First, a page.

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Chromothripsis and the Legacy of Henrietta Lacks

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Published on Sep 21, 2015

One of the features of many cancers is the loss of genome integrity. One of the most stunning examples of this is chromothripsis. Chromothripsis involves the shuffling or rearrangement of chromosomes. Dr. David Pellman, of the Dana-Farber Cancer Institute, discusses how he and his lab have been able to define and explain one of the reasons for chromothripsis. His discovery allows the scientific community to use genomic information in a new way and to better understand human disease.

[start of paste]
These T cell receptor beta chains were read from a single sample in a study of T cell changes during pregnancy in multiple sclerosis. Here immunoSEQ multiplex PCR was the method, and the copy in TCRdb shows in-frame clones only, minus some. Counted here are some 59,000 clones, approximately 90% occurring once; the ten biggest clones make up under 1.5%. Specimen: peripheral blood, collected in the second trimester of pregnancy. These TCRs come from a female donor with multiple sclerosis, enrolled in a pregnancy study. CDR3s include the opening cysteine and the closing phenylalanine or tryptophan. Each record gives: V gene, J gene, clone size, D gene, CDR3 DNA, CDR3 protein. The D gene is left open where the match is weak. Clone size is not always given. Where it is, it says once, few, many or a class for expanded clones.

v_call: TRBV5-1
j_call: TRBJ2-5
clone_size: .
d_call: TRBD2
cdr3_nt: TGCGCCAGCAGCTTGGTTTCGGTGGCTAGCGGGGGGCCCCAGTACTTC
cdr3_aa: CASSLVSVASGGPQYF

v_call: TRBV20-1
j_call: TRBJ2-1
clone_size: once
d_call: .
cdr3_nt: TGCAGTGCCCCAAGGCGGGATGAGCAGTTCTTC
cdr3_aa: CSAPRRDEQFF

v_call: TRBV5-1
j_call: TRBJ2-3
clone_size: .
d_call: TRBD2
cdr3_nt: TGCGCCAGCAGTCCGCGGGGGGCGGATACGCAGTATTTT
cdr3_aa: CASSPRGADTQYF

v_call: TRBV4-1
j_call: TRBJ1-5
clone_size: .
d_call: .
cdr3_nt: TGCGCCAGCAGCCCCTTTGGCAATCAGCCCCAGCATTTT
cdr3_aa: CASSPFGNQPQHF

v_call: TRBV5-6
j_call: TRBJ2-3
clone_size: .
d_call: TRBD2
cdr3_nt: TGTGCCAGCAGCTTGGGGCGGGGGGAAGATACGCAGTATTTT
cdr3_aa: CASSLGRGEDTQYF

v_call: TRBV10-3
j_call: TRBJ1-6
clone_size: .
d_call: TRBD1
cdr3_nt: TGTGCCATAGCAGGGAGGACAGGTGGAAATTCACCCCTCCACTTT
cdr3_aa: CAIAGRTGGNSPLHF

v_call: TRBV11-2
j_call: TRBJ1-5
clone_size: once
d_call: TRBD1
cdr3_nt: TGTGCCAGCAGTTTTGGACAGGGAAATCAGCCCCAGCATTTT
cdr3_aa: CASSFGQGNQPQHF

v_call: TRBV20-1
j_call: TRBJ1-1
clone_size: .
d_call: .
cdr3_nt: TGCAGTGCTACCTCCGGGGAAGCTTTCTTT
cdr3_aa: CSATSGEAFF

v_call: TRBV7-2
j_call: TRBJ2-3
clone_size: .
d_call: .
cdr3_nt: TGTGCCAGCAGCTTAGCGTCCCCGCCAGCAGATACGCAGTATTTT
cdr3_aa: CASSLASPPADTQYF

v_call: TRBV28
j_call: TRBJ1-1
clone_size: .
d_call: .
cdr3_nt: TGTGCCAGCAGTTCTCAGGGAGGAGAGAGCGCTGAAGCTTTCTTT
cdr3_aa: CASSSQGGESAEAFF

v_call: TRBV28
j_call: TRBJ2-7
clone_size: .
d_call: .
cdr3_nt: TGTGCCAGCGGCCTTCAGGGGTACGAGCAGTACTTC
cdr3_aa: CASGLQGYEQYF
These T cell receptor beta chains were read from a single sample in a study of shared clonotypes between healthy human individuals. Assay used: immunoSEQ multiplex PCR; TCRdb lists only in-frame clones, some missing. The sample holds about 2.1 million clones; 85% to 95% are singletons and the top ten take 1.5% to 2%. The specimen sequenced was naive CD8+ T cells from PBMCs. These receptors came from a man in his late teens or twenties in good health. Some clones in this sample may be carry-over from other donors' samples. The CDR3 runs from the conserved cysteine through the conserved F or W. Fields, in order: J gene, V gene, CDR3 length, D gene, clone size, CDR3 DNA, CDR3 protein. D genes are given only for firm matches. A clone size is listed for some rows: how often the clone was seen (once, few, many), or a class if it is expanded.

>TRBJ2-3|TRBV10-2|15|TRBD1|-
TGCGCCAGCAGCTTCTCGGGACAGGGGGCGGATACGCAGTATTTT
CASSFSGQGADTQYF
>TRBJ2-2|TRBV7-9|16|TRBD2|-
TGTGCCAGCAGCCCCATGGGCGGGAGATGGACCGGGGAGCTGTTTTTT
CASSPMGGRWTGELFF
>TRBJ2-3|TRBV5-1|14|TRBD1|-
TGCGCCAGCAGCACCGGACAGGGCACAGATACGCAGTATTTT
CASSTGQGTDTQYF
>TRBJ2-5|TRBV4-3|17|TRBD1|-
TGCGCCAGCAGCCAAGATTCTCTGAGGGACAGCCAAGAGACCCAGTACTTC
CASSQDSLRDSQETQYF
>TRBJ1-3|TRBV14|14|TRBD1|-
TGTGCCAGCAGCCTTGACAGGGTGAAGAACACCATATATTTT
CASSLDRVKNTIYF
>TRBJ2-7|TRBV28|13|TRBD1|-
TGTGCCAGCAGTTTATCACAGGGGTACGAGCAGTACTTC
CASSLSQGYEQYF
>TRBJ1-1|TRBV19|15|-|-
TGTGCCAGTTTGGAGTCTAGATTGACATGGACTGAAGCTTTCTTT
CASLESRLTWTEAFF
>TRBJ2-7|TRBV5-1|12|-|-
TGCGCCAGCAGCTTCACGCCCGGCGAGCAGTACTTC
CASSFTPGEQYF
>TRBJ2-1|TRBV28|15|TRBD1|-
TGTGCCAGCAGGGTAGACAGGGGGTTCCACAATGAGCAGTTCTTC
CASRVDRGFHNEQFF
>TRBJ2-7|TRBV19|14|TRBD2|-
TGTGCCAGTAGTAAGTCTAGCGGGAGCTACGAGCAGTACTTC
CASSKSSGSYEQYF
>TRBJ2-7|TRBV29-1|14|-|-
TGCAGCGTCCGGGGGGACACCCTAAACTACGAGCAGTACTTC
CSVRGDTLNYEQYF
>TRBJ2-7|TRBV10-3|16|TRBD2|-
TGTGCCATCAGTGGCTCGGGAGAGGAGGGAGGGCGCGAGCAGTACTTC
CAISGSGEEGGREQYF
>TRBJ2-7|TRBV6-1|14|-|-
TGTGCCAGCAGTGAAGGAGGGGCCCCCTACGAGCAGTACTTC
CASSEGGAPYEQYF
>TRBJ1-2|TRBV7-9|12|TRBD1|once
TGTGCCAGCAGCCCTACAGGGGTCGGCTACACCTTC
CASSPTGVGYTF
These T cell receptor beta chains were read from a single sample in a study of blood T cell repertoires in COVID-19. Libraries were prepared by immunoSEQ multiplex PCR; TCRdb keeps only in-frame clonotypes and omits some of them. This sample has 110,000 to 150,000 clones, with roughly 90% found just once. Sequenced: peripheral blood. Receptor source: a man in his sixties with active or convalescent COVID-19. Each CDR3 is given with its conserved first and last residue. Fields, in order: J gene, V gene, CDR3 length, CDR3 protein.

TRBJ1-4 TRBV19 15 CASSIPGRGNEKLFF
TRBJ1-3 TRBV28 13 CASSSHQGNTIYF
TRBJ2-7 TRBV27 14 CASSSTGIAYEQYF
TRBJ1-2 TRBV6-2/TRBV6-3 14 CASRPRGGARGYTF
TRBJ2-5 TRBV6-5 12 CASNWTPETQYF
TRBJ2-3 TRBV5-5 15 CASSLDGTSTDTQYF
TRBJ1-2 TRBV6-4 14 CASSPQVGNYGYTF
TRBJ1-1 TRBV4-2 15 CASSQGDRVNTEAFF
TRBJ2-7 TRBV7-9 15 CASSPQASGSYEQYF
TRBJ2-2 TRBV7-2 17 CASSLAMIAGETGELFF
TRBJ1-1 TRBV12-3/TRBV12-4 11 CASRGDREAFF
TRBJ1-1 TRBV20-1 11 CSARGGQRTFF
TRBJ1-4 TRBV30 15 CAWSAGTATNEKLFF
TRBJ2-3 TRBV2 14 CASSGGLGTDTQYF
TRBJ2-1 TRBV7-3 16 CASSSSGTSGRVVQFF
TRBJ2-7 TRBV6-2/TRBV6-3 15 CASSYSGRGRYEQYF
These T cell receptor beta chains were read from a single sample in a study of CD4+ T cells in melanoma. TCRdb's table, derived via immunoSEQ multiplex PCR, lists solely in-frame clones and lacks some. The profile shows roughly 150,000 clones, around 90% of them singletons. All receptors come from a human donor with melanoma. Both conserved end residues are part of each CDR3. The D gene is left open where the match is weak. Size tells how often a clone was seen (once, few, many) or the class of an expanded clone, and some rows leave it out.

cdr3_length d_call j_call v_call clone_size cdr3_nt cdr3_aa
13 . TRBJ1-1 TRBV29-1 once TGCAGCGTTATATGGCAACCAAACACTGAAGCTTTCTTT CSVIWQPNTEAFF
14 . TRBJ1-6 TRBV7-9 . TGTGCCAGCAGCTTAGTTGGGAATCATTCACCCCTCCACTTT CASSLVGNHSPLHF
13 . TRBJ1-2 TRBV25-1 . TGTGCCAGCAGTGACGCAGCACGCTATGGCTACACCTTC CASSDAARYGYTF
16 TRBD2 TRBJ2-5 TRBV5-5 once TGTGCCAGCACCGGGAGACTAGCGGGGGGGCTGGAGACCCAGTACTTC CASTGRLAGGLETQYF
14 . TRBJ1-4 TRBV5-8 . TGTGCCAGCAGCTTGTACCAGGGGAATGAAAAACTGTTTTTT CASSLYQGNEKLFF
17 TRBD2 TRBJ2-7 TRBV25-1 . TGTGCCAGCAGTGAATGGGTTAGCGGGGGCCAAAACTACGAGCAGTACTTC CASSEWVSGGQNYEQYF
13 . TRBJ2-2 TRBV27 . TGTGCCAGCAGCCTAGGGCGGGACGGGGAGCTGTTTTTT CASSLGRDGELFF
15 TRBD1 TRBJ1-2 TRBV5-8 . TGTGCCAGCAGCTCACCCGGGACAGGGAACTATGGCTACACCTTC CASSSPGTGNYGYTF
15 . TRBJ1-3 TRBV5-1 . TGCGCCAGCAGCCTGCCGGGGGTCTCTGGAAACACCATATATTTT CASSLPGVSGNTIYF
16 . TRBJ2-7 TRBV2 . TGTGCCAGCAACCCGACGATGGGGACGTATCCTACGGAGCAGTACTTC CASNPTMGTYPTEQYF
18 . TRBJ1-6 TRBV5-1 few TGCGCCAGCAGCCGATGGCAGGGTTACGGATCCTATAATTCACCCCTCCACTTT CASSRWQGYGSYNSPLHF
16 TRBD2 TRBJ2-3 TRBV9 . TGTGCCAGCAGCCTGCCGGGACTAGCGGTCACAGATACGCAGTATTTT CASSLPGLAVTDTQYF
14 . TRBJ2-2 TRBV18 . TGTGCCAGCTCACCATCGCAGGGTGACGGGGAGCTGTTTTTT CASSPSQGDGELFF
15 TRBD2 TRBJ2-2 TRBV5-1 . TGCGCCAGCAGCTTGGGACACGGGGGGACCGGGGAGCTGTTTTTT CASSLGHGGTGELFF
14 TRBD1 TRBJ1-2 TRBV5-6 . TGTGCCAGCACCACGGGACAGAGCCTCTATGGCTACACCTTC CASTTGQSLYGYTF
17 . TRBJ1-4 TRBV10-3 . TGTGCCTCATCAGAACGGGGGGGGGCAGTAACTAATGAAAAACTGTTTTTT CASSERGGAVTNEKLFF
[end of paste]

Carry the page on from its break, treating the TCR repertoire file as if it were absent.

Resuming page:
The true legacy of Henrietta Lacks and her famous HeLa cells, the first immortal human cell line, is how they have enabled so much scientific discovery. Dr. Pellman has also benefited from HeLa cells, in part because they have chromothripsis. This is just one aspect of the enduring importance of HeLa for scientific advancement. Reflecting on the legacy of Henrietta Lacks enables us to emphasize the central role of patients and their families in the communal effort behind biomedical discovery and the eradication of human disease.

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